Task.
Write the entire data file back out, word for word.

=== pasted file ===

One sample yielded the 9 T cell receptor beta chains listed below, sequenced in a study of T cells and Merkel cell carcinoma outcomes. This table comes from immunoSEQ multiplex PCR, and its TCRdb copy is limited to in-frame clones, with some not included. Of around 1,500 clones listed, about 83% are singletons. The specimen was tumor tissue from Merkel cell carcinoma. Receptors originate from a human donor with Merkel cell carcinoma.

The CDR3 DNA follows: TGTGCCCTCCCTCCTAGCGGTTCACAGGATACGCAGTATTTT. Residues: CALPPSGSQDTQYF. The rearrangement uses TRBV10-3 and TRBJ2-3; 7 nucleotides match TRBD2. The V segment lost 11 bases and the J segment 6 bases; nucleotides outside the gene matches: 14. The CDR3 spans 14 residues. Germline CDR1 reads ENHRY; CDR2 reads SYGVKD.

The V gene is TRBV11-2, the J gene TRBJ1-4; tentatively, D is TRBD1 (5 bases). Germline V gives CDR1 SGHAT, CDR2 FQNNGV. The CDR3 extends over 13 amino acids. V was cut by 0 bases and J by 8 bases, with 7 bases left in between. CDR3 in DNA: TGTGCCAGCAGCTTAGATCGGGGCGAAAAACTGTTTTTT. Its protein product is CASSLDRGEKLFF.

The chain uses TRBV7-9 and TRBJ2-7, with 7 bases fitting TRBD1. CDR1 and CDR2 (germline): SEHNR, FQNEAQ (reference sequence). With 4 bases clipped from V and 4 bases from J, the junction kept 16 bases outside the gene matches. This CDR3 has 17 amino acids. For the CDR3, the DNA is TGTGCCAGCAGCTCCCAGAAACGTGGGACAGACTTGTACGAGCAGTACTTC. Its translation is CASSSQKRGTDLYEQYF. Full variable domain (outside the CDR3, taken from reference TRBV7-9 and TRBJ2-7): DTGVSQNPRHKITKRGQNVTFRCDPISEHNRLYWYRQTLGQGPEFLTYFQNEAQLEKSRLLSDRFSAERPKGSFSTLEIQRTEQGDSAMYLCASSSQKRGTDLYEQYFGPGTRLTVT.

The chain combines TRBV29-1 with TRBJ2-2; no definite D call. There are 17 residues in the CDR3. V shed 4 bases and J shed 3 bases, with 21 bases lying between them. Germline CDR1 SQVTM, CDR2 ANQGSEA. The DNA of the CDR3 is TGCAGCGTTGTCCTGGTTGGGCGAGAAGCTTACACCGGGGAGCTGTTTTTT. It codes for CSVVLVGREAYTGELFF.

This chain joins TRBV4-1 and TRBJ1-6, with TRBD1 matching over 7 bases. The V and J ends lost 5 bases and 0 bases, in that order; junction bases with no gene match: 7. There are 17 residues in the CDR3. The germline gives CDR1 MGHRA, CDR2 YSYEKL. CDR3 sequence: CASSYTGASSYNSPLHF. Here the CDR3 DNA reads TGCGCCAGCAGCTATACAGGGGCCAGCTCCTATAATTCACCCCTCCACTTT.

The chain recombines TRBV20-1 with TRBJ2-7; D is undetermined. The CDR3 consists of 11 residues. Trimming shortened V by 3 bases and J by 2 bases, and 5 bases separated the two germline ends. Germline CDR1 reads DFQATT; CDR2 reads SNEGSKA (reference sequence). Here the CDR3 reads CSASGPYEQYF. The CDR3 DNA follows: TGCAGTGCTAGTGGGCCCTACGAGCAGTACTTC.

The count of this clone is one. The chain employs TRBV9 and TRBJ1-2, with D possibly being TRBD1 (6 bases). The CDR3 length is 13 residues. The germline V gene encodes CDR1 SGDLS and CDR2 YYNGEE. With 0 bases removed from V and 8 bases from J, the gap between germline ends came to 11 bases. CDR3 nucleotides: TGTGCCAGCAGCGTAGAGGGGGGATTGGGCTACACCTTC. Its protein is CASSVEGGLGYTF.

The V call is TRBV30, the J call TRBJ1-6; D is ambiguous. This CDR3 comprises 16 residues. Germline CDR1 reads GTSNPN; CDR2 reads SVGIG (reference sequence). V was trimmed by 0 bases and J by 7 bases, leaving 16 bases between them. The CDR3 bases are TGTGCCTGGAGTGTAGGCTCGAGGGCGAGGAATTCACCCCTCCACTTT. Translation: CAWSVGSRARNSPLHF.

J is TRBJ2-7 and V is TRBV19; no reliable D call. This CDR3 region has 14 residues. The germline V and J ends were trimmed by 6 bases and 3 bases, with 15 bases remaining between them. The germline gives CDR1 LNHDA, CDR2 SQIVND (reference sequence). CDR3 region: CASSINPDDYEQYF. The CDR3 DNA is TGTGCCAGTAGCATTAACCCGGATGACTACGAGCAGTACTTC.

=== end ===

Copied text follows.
One sample yielded the 9 T cell receptor beta chains listed below, sequenced in a study of T cells and Merkel cell carcinoma outcomes. This table comes from immunoSEQ multiplex PCR, and its TCRdb copy is limited to in-frame clones, with some not included. Of around 1,500 clones listed, about 83% are singletons. The specimen was tumor tissue from Merkel cell carcinoma. Receptors originate from a human donor with Merkel cell carcinoma.

The CDR3 DNA follows: TGTGCCCTCCCTCCTAGCGGTTCACAGGATACGCAGTATTTT. Residues: CALPPSGSQDTQYF. The rearrangement uses TRBV10-3 and TRBJ2-3; 7 nucleotides match TRBD2. The V segment lost 11 bases and the J segment 6 bases; nucleotides outside the gene matches: 14. The CDR3 spans 14 residues. Germline CDR1 reads ENHRY; CDR2 reads SYGVKD.

The V gene is TRBV11-2, the J gene TRBJ1-4; tentatively, D is TRBD1 (5 bases). Germline V gives CDR1 SGHAT, CDR2 FQNNGV. The CDR3 extends over 13 amino acids. V was cut by 0 bases and J by 8 bases, with 7 bases left in between. CDR3 in DNA: TGTGCCAGCAGCTTAGATCGGGGCGAAAAACTGTTTTTT. Its protein product is CASSLDRGEKLFF.

The chain uses TRBV7-9 and TRBJ2-7, with 7 bases fitting TRBD1. CDR1 and CDR2 (germline): SEHNR, FQNEAQ (reference sequence). With 4 bases clipped from V and 4 bases from J, the junction kept 16 bases outside the gene matches. This CDR3 has 17 amino acids. For the CDR3, the DNA is TGTGCCAGCAGCTCCCAGAAACGTGGGACAGACTTGTACGAGCAGTACTTC. Its translation is CASSSQKRGTDLYEQYF. Full variable domain (outside the CDR3, taken from reference TRBV7-9 and TRBJ2-7): DTGVSQNPRHKITKRGQNVTFRCDPISEHNRLYWYRQTLGQGPEFLTYFQNEAQLEKSRLLSDRFSAERPKGSFSTLEIQRTEQGDSAMYLCASSSQKRGTDLYEQYFGPGTRLTVT.

The chain combines TRBV29-1 with TRBJ2-2; no definite D call. There are 17 residues in the CDR3. V shed 4 bases and J shed 3 bases, with 21 bases lying between them. Germline CDR1 SQVTM, CDR2 ANQGSEA. The DNA of the CDR3 is TGCAGCGTTGTCCTGGTTGGGCGAGAAGCTTACACCGGGGAGCTGTTTTTT. It codes for CSVVLVGREAYTGELFF.

This chain joins TRBV4-1 and TRBJ1-6, with TRBD1 matching over 7 bases. The V and J ends lost 5 bases and 0 bases, in that order; junction bases with no gene match: 7. There are 17 residues in the CDR3. The germline gives CDR1 MGHRA, CDR2 YSYEKL. CDR3 sequence: CASSYTGASSYNSPLHF. Here the CDR3 DNA reads TGCGCCAGCAGCTATACAGGGGCCAGCTCCTATAATTCACCCCTCCACTTT.

The chain recombines TRBV20-1 with TRBJ2-7; D is undetermined. The CDR3 consists of 11 residues. Trimming shortened V by 3 bases and J by 2 bases, and 5 bases separated the two germline ends. Germline CDR1 reads DFQATT; CDR2 reads SNEGSKA (reference sequence). Here the CDR3 reads CSASGPYEQYF. The CDR3 DNA follows: TGCAGTGCTAGTGGGCCCTACGAGCAGTACTTC.

The count of this clone is one. The chain employs TRBV9 and TRBJ1-2, with D possibly being TRBD1 (6 bases). The CDR3 length is 13 residues. The germline V gene encodes CDR1 SGDLS and CDR2 YYNGEE. With 0 bases removed from V and 8 bases from J, the gap between germline ends came to 11 bases. CDR3 nucleotides: TGTGCCAGCAGCGTAGAGGGGGGATTGGGCTACACCTTC. Its protein is CASSVEGGLGYTF.

The V call is TRBV30, the J call TRBJ1-6; D is ambiguous. This CDR3 comprises 16 residues. Germline CDR1 reads GTSNPN; CDR2 reads SVGIG (reference sequence). V was trimmed by 0 bases and J by 7 bases, leaving 16 bases between them. The CDR3 bases are TGTGCCTGGAGTGTAGGCTCGAGGGCGAGGAATTCACCCCTCCACTTT. Translation: CAWSVGSRARNSPLHF.

J is TRBJ2-7 and V is TRBV19; no reliable D call. This CDR3 region has 14 residues. The germline V and J ends were trimmed by 6 bases and 3 bases, with 15 bases remaining between them. The germline gives CDR1 LNHDA, CDR2 SQIVND (reference sequence). CDR3 region: CASSINPDDYEQYF. The CDR3 DNA is TGTGCCAGTAGCATTAACCCGGATGACTACGAGCAGTACTTC.